CDC in Malawi
The Centers for Disease Control and Prevention (CDC) has been working in Malawi (CDC Malawi) since 2001. As part of U.S. Government support, CDC Malawi works with local and international partners help the Malawi Ministry of Health (MOH) achieve national public health goals in a variety of ways, including training health workers and providing technical and financial assistance to improve surveillance systems, medical informatics, monitoring and evaluation, laboratories, care and treatment, and prevention efforts throughout the country. Malawi is known for having one of the most innovative and efficient HIV programs in the world, and CDC Malawi is proud to be a key contributor to supporting Malawi to achieve an AIDS-free generation.
10 U.S. Assignees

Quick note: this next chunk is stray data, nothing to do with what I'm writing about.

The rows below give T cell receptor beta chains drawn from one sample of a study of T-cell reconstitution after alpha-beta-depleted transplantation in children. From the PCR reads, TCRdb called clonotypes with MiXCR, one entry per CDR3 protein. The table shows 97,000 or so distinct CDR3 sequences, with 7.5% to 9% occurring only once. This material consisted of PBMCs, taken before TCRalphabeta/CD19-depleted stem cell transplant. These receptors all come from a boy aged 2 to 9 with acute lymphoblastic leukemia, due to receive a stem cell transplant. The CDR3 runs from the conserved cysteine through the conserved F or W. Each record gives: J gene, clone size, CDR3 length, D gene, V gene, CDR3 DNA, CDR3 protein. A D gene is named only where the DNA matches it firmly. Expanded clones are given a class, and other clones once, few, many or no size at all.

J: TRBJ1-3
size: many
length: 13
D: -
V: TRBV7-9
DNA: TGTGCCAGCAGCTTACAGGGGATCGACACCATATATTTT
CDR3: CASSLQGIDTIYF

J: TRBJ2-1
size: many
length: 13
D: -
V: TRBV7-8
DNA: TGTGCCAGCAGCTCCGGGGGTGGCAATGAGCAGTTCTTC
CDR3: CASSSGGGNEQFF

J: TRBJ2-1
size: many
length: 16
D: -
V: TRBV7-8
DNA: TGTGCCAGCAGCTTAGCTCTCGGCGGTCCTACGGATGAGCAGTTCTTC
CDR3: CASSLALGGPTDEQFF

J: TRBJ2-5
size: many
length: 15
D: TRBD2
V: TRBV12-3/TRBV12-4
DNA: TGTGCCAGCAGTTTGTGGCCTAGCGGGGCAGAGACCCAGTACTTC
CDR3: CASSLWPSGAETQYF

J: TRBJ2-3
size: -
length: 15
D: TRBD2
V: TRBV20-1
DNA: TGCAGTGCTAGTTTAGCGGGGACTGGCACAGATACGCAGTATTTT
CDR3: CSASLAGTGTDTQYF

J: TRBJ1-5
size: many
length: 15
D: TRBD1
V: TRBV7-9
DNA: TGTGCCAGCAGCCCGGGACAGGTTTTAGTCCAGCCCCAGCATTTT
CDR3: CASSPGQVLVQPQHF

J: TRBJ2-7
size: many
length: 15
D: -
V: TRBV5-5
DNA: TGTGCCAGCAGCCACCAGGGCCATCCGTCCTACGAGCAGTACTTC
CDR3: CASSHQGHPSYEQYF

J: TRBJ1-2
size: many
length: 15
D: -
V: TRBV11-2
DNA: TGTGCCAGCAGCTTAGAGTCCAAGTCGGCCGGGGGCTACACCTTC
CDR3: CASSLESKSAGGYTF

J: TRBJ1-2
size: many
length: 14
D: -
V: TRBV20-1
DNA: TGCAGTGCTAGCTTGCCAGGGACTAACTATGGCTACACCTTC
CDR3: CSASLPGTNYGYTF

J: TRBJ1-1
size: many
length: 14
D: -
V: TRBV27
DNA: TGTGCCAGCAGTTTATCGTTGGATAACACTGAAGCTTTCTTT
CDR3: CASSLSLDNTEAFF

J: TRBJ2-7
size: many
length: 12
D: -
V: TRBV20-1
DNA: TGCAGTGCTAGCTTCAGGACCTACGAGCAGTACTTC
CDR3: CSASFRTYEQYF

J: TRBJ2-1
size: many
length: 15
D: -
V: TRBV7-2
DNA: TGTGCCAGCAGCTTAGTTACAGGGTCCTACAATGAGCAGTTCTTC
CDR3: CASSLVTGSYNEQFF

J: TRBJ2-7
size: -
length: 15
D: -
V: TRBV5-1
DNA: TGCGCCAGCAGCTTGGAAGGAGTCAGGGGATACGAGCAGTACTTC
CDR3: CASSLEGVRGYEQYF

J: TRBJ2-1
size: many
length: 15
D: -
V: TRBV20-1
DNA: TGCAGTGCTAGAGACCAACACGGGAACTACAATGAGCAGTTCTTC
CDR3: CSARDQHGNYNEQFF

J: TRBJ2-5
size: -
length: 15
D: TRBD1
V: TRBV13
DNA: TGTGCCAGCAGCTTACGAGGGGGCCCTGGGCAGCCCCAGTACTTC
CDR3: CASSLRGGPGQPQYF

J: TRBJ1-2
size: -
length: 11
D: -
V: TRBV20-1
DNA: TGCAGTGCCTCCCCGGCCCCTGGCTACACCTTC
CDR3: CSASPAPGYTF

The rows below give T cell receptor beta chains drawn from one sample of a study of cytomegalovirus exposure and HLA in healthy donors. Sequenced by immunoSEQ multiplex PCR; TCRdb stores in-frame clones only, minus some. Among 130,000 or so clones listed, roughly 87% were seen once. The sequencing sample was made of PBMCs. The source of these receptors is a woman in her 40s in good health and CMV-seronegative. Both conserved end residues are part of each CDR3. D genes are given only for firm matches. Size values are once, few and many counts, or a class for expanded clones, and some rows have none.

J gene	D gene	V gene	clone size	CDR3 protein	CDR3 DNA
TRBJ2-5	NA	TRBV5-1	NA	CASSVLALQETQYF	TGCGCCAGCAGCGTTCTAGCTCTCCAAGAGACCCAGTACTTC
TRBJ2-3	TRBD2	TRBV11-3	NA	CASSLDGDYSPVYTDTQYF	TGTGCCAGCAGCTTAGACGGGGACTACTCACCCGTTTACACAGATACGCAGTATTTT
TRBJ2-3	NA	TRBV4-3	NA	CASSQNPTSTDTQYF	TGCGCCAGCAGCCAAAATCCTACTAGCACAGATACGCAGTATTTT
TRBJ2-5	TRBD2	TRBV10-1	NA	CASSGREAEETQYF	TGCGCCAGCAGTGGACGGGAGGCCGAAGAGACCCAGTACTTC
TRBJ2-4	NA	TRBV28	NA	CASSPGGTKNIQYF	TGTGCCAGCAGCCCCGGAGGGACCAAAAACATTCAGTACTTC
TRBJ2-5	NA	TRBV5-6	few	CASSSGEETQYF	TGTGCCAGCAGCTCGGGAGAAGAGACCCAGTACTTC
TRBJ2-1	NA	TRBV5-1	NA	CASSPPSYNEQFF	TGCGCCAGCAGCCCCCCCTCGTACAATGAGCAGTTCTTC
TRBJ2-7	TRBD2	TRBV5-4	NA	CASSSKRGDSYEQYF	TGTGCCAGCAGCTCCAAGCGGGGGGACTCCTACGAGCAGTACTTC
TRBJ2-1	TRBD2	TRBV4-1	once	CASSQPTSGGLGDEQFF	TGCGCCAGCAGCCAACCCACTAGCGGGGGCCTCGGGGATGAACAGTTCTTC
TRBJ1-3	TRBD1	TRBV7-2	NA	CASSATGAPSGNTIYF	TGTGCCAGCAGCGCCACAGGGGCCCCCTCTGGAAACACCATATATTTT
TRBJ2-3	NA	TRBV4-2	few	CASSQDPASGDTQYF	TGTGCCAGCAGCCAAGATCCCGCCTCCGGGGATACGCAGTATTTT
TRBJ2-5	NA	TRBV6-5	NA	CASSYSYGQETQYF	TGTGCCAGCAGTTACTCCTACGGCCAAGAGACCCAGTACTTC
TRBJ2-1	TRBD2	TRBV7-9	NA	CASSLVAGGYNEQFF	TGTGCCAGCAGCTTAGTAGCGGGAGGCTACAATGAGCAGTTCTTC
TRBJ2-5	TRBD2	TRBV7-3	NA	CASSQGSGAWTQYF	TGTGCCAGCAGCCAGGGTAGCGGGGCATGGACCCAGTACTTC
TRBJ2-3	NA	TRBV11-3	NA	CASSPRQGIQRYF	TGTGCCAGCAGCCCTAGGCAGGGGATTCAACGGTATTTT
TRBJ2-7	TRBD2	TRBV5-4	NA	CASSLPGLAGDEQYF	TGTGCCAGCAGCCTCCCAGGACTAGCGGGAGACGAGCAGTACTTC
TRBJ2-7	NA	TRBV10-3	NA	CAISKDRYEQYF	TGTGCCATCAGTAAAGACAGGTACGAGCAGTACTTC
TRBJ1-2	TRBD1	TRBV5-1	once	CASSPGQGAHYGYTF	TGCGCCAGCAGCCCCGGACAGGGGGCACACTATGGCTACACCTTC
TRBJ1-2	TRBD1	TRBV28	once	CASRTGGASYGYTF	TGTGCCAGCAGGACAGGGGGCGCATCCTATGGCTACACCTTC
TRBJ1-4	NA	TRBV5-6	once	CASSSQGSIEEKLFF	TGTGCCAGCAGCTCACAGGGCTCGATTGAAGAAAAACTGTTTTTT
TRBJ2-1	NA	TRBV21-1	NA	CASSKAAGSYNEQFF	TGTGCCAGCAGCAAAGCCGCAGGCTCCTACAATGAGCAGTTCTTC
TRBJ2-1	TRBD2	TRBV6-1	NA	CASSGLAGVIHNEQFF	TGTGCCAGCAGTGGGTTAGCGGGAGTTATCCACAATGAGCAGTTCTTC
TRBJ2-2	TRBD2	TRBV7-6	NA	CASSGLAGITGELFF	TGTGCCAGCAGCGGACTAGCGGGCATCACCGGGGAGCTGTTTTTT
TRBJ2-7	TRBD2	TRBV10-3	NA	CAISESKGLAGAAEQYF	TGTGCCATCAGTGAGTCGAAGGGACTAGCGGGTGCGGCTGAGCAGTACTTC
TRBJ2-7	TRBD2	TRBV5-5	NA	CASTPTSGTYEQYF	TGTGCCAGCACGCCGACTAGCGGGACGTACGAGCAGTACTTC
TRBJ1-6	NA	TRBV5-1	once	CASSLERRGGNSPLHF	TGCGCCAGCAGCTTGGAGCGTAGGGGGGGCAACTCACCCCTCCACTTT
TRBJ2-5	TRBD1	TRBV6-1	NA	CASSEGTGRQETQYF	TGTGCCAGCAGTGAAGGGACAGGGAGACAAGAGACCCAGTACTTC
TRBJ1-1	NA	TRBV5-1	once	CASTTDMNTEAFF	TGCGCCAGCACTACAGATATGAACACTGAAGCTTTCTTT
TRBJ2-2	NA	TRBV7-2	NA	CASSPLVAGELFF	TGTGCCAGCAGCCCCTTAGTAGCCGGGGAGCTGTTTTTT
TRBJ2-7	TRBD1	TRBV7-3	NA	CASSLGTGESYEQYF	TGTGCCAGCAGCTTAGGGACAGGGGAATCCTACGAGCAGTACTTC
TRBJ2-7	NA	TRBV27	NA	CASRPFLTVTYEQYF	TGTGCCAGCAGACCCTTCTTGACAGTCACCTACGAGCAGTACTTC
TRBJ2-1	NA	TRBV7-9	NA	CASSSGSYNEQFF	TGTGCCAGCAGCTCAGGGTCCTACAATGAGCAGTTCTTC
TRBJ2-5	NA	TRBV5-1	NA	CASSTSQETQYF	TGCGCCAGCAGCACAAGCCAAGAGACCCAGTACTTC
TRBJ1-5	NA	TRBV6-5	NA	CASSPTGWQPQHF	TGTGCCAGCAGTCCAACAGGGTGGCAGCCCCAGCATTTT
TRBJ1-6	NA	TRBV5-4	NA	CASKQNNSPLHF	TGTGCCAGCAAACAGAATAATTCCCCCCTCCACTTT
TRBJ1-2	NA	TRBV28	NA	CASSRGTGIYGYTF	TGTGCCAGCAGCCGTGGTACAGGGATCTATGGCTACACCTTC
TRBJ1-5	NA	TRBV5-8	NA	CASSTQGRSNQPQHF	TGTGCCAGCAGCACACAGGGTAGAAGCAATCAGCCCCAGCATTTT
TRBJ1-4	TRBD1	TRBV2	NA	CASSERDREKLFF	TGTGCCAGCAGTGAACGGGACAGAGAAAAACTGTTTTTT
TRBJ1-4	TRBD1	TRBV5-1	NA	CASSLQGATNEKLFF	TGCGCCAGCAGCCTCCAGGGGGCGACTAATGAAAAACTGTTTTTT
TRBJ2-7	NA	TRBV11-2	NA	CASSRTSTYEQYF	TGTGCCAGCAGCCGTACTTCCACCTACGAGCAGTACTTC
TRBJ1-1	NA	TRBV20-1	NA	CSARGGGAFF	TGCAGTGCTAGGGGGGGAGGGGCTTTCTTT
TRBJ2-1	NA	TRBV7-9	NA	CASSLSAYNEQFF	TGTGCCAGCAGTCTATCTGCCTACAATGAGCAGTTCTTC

27 Locally Employed
At a Glance
Per capita income: US $486
Life expectancy at birth: W53/M51
Infant mortality rate: 43.4/1,000 live births
Top 10 Causes of Death
- HIV/AIDS & TB
- Diarrheal diseases
- Neonatal disorders
- NTDs & malaria
- Nutritional deficiencies
- Other noncommunicable diseases
- Cardiovascular diseases
- Unintentional injuries
- Mental disorders
Source: Population Reference Bureau 2015: Malawi
Source: WHO Country Health Statistical Profiles 2015-Malawi
What CDC Is Doing
- As of June 2018, about 55%, of patients on antiretroviral therapy (ART) nationally were being managed through the electronic medical record system (EMRS).
- In 2018, 470 students participated in graduate courses. 389 will graduate at the end of 2018. CDC also supports salaries for over 400 health care workers in MOH facilities.
- According to the validated MOH data, as of June 2018, there were 760,000 patients ‘Alive on ART’ representing 70% of the estimate
1.1 million HIV positive population.